I Want To Play Pathfinder For The Art Alone

Someone please play Pathfinder with me. Paizo’s tabletop RPG offers a lot of character customization that D&D doesn’t, but try telling that to my friends. They don’t want to go through the trouble of learning a new set of rules, especially when they always hear how complex Pathfinder 2E is supposed to be. That’s reasonable, as adult life doesn’t leave much time to learn time-consuming games. But also, I just really want to play Pathfinder.

Here’s the thing, though: even if someone did earnestly comment “You can join my Pathfinder group!” on this article, I might not be able to accept. First, because strangers on the internet, and secondly because I don’t actually know the rules. I’ve gotten partway through the rulebook but other commitments always pull me away. Honestly, I just love what Paizo is doing with Pathfinder’s art direction.

Take the latest release, the Lost Omens Ancestry Guide. Ancestry is Pathfinder’s version of what other games call race. The new Lost Omens guide gives players a whole book of options that take them beyond the usual elves and dwarves. These new options let you play as kitsune, djinn, and even plant people. The plantfolk might be my favorite of all.

That’s saying something, as I tend to gravitate towards dragonborn, warforged, and other “cool” player races. But these little guys are so endearing I can’t help but come up with character concepts for them. On a similar note, I love how Pathfinder kobolds have big shark heads.

On the other side are fleshwarp, being that are mutated by magic gone wrong. The results are… disturbing.

Finally, take a look at Pathfinder’s version of Tieflings. I like that it sidesteps the typical devilish depiction for something that feels more anime to me.

What I love most of all is the use of color and varying clothing styles put into Pathfinder characters. The art direction feels reminiscent of comic books in that it presents these dynamic characters whose personalities you can guess at just by seeing them. This makes it a wonderful inspiration for those using the Lost Omens Ancestry Guide to create characters. It certainly inspired me to create a few. Now I just need to finish reading the rules so I can actually fill out their character sheets…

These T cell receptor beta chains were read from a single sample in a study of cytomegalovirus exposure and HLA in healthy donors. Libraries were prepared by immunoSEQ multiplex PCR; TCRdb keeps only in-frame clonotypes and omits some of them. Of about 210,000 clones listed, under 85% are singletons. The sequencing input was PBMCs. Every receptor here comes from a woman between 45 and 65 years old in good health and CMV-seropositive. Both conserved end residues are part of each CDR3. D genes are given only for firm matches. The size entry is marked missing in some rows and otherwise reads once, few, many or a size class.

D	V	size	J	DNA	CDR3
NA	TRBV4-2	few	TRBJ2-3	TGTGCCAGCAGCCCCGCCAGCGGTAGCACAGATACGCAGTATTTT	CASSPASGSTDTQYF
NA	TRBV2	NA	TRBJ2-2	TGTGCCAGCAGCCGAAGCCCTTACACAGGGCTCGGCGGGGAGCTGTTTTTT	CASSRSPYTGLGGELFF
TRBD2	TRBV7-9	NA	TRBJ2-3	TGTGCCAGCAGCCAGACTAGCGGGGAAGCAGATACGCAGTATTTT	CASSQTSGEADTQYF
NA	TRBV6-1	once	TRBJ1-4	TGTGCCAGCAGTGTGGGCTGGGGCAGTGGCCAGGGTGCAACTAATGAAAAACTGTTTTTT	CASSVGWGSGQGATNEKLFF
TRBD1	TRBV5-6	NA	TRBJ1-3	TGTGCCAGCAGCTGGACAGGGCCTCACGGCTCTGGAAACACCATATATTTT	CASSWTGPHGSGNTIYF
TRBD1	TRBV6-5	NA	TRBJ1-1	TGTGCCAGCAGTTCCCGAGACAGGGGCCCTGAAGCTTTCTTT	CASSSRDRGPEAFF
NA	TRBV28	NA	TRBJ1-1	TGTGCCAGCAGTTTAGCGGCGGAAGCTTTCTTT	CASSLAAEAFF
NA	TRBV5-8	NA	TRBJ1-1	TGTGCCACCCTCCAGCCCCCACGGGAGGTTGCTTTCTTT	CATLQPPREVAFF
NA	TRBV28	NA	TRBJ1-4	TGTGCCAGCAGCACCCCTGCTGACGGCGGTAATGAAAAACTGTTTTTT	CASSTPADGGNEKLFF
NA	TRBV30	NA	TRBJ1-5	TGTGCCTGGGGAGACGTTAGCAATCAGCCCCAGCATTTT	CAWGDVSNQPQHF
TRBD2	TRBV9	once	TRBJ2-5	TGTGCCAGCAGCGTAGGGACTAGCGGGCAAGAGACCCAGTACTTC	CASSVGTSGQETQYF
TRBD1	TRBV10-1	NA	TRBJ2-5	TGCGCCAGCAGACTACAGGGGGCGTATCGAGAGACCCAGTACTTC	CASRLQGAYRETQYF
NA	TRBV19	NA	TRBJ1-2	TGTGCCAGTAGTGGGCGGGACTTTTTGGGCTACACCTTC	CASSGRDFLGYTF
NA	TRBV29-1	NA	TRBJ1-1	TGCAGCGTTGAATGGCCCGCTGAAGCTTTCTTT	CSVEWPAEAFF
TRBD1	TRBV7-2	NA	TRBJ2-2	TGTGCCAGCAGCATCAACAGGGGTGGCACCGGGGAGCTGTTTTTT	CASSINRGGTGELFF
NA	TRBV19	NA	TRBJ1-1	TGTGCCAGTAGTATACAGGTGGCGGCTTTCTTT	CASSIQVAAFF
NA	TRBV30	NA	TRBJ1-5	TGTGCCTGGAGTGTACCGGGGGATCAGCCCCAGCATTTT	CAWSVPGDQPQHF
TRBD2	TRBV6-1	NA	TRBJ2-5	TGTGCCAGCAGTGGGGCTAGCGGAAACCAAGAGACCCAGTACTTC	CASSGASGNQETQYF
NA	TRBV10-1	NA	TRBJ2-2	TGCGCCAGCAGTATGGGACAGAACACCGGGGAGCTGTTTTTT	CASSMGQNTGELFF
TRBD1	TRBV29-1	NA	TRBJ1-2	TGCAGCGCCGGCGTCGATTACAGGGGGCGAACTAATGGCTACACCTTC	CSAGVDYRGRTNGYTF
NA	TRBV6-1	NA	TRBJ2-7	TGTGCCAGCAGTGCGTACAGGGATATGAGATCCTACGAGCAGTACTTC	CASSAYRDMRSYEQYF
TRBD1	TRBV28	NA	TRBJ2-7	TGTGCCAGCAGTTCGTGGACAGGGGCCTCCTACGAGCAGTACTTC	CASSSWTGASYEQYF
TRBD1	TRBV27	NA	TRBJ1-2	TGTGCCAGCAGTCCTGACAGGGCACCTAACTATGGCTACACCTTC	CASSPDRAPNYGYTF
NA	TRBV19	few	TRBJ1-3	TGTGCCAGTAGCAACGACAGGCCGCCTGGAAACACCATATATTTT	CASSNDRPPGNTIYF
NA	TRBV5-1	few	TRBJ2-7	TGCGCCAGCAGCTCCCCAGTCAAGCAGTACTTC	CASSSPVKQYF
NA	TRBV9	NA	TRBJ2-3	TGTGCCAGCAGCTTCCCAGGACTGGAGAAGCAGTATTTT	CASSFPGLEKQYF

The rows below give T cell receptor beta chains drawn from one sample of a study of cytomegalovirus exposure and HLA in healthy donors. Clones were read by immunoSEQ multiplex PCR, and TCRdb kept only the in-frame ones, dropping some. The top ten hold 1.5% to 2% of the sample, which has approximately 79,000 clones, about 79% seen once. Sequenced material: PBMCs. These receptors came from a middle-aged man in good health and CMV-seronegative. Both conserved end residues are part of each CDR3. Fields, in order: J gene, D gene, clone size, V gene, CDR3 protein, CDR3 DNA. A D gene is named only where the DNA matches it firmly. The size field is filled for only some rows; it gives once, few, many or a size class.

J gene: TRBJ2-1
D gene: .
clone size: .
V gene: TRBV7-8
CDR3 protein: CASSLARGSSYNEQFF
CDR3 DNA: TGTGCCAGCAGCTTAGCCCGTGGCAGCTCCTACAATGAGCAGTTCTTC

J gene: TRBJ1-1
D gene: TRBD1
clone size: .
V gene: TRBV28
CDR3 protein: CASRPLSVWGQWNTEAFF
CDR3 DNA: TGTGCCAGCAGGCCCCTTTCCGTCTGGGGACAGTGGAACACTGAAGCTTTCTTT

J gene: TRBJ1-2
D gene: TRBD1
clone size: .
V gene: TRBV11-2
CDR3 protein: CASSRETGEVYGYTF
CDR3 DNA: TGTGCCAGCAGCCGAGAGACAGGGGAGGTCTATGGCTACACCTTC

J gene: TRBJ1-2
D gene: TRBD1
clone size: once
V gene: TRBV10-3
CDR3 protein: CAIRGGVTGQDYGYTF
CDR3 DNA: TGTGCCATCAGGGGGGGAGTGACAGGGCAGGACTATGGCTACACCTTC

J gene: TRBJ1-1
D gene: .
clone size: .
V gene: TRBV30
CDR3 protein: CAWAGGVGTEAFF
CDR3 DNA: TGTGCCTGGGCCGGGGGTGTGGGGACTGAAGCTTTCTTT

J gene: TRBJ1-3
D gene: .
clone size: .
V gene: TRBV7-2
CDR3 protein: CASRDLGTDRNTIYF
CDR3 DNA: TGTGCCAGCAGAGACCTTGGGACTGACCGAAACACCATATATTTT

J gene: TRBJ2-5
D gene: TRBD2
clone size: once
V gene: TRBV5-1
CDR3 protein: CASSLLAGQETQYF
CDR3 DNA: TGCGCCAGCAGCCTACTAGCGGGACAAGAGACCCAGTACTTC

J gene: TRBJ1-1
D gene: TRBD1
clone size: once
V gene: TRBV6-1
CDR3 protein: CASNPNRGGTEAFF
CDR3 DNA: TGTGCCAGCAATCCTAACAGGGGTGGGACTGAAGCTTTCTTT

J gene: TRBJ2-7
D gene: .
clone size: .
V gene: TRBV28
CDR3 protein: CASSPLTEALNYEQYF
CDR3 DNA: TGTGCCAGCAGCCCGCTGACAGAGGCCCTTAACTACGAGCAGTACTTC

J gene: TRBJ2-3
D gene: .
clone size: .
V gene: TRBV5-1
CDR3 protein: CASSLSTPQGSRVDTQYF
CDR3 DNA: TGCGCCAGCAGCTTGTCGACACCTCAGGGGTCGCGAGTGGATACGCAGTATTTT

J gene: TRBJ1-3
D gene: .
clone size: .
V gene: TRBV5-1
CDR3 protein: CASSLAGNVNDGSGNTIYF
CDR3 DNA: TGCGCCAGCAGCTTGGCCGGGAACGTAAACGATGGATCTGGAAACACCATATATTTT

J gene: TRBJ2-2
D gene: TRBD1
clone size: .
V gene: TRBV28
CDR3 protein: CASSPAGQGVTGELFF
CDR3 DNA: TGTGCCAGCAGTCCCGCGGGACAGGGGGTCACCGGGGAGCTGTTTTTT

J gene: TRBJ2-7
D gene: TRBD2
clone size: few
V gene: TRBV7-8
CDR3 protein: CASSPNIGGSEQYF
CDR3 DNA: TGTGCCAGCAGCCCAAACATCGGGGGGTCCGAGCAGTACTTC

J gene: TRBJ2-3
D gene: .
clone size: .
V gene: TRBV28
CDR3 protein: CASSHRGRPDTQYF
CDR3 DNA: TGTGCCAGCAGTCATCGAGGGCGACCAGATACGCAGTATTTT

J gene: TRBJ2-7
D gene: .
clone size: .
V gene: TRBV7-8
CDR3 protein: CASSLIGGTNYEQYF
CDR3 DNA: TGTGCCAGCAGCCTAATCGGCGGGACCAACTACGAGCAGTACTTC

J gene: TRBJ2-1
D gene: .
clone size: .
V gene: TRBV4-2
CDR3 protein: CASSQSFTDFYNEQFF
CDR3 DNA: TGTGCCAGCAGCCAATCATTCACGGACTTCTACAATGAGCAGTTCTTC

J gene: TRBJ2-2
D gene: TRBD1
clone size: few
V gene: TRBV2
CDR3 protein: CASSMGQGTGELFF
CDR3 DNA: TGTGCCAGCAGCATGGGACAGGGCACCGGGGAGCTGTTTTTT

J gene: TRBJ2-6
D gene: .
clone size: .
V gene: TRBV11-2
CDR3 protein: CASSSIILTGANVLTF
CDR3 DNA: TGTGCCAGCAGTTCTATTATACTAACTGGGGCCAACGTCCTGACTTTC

The Lost Omens Ancestry Guide had art direction by Kent Hamilton. A review copy of the book was provided to TheGamer by Paizo. 

Next: You Will All Know Me As The One To Bring Back The Legend Of Dragoon, And This Is How I Will Do It

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Sergio is the Lead News Editor for TheGamer. But usually he asks people to call him “Serg” because he wants to sound cool like the guy from System of a Down. He began as a convention reporter for FLiP Magazine and Albany Radio’s The Shaw Report to get free badges to Comic-Con. Eventually he realized he liked talking to game developers and discovering weird new indie games. Now he brings that love of weird games to TheGamer, where he tries to talk about them in clickable ways so you grow to love them too. When he’s not stressing over how to do that, he’s a DM, Cleric of Bahamut, cosplay boyfriend, and occasional actor.

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